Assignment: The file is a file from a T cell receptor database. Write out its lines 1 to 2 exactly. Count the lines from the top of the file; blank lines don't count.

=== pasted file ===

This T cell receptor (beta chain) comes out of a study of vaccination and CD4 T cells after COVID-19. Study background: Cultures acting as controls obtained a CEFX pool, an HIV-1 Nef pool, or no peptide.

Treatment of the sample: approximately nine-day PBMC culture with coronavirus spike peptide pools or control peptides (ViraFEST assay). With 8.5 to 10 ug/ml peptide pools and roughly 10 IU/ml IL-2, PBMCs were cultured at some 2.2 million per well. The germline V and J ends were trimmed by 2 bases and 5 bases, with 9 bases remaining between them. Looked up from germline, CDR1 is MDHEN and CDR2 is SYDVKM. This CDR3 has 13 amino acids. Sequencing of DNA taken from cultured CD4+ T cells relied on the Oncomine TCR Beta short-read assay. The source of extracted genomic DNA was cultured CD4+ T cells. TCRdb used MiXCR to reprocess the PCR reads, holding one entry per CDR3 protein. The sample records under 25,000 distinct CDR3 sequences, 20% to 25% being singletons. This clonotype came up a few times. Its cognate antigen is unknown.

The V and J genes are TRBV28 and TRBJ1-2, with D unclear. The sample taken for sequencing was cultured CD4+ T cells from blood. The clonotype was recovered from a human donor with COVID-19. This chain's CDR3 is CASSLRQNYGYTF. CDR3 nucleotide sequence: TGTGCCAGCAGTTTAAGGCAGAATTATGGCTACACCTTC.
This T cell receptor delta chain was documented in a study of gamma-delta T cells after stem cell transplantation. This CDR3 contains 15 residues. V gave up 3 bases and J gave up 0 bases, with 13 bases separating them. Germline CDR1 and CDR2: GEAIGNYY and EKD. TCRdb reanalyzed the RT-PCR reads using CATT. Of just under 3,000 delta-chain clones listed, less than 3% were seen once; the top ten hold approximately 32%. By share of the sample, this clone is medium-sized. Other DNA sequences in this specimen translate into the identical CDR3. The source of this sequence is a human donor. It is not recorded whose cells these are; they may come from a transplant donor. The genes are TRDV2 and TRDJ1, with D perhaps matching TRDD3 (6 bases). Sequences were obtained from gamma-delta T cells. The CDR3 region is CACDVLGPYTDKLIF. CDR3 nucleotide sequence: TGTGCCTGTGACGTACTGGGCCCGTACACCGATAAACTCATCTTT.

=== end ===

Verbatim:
This T cell receptor (beta chain) comes out of a study of vaccination and CD4 T cells after COVID-19. Study background: Cultures acting as controls obtained a CEFX pool, an HIV-1 Nef pool, or no peptide.

Treatment of the sample: approximately nine-day PBMC culture with coronavirus spike peptide pools or control peptides (ViraFEST assay). With 8.5 to 10 ug/ml peptide pools and roughly 10 IU/ml IL-2, PBMCs were cultured at some 2.2 million per well. The germline V and J ends were trimmed by 2 bases and 5 bases, with 9 bases remaining between them. Looked up from germline, CDR1 is MDHEN and CDR2 is SYDVKM. This CDR3 has 13 amino acids. Sequencing of DNA taken from cultured CD4+ T cells relied on the Oncomine TCR Beta short-read assay. The source of extracted genomic DNA was cultured CD4+ T cells. TCRdb used MiXCR to reprocess the PCR reads, holding one entry per CDR3 protein. The sample records under 25,000 distinct CDR3 sequences, 20% to 25% being singletons. This clonotype came up a few times. Its cognate antigen is unknown.